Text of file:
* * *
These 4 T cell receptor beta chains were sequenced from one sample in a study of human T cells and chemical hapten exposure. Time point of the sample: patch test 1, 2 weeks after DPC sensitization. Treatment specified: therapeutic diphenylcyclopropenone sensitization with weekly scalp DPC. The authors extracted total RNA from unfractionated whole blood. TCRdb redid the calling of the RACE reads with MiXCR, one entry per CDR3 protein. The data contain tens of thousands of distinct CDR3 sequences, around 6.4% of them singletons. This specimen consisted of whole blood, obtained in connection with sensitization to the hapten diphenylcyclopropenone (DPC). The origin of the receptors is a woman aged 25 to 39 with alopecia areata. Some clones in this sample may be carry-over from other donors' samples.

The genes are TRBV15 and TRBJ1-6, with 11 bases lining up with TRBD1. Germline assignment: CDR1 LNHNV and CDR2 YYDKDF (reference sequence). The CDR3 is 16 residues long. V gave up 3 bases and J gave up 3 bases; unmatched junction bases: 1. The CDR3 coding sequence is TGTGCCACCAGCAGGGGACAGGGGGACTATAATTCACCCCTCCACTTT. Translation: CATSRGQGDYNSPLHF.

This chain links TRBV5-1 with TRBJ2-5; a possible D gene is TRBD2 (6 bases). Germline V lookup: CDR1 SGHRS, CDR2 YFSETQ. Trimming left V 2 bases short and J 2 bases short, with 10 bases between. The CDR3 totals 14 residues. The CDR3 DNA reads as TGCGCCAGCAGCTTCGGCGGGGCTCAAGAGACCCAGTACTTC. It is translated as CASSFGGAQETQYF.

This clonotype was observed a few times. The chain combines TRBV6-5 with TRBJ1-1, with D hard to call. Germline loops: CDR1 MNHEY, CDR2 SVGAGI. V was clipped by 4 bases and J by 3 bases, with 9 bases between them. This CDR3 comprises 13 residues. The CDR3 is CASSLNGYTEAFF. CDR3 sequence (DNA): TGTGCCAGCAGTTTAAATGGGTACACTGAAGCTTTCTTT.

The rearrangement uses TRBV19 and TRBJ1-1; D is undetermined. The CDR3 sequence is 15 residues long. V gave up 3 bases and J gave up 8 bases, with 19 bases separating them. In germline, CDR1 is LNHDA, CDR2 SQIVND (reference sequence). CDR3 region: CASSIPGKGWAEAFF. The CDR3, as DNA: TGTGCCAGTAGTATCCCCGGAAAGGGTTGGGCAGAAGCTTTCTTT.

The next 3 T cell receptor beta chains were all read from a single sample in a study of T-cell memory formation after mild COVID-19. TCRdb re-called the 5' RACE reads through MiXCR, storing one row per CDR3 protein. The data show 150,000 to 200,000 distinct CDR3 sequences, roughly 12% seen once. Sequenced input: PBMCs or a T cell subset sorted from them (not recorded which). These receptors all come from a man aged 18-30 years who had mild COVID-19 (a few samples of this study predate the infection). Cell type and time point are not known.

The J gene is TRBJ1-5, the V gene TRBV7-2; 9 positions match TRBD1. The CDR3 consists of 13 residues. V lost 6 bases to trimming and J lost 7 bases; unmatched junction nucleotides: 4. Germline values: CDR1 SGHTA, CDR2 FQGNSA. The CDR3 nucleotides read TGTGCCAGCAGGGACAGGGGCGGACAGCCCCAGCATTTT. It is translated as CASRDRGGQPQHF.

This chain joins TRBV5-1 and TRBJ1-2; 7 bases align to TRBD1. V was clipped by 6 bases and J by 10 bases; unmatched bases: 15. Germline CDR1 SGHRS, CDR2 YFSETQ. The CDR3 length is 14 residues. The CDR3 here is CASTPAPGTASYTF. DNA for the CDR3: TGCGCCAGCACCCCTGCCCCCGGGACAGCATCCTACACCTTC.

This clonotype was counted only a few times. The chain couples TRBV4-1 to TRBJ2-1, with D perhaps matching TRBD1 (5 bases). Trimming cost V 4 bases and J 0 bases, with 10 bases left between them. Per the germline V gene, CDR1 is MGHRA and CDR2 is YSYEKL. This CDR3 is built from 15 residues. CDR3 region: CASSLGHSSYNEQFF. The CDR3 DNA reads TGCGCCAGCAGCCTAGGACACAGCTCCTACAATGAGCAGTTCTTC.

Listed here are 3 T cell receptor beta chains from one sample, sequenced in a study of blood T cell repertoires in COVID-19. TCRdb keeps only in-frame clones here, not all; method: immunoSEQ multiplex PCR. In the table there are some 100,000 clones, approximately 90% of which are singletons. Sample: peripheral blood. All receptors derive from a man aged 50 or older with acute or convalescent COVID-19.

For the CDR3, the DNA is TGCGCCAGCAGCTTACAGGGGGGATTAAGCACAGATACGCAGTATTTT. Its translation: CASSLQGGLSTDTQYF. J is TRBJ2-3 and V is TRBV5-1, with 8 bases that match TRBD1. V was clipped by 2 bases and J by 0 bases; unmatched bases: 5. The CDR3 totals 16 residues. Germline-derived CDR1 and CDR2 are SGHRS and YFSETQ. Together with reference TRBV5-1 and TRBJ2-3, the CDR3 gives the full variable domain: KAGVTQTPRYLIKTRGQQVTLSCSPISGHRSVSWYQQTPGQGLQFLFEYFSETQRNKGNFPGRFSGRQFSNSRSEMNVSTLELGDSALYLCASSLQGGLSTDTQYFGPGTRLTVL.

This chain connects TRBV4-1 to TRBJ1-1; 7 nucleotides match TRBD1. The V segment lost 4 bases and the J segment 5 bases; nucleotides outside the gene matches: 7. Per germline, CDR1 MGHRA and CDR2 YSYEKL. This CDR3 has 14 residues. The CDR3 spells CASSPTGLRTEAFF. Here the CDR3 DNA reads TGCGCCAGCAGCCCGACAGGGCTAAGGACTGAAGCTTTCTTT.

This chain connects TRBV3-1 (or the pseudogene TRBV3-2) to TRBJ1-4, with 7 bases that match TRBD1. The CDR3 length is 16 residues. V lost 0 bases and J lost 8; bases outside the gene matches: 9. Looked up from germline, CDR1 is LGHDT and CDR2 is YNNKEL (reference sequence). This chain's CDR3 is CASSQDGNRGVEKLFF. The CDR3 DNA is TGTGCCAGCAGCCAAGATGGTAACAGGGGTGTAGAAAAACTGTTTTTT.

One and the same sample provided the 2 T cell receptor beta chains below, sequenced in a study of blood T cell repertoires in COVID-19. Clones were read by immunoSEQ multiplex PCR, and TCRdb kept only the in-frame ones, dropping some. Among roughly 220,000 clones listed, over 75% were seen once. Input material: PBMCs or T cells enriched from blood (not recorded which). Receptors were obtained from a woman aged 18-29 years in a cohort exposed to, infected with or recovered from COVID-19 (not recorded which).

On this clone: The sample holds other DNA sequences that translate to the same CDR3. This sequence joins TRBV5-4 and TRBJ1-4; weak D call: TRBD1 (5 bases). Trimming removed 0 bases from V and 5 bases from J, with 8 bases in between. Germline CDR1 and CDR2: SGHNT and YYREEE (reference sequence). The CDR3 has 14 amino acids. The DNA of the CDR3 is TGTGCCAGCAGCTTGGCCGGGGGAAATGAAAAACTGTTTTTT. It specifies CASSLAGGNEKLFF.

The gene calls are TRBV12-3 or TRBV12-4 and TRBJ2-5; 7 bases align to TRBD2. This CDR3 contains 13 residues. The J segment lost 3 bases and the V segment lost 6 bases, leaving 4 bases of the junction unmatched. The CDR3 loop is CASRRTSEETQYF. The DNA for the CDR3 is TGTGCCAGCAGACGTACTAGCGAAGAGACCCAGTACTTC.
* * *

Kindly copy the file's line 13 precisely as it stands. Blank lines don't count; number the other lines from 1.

This chain connects TRBV3-1 (or the pseudogene TRBV3-2) to TRBJ1-4, with 7 bases that match TRBD1. The CDR3 length is 16 residues. V lost 0 bases and J lost 8; bases outside the gene matches: 9. Looked up from germline, CDR1 is LGHDT and CDR2 is YNNKEL (reference sequence). This chain's CDR3 is CASSQDGNRGVEKLFF. The CDR3 DNA is TGTGCCAGCAGCCAAGATGGTAACAGGGGTGTAGAAAAACTGTTTTTT.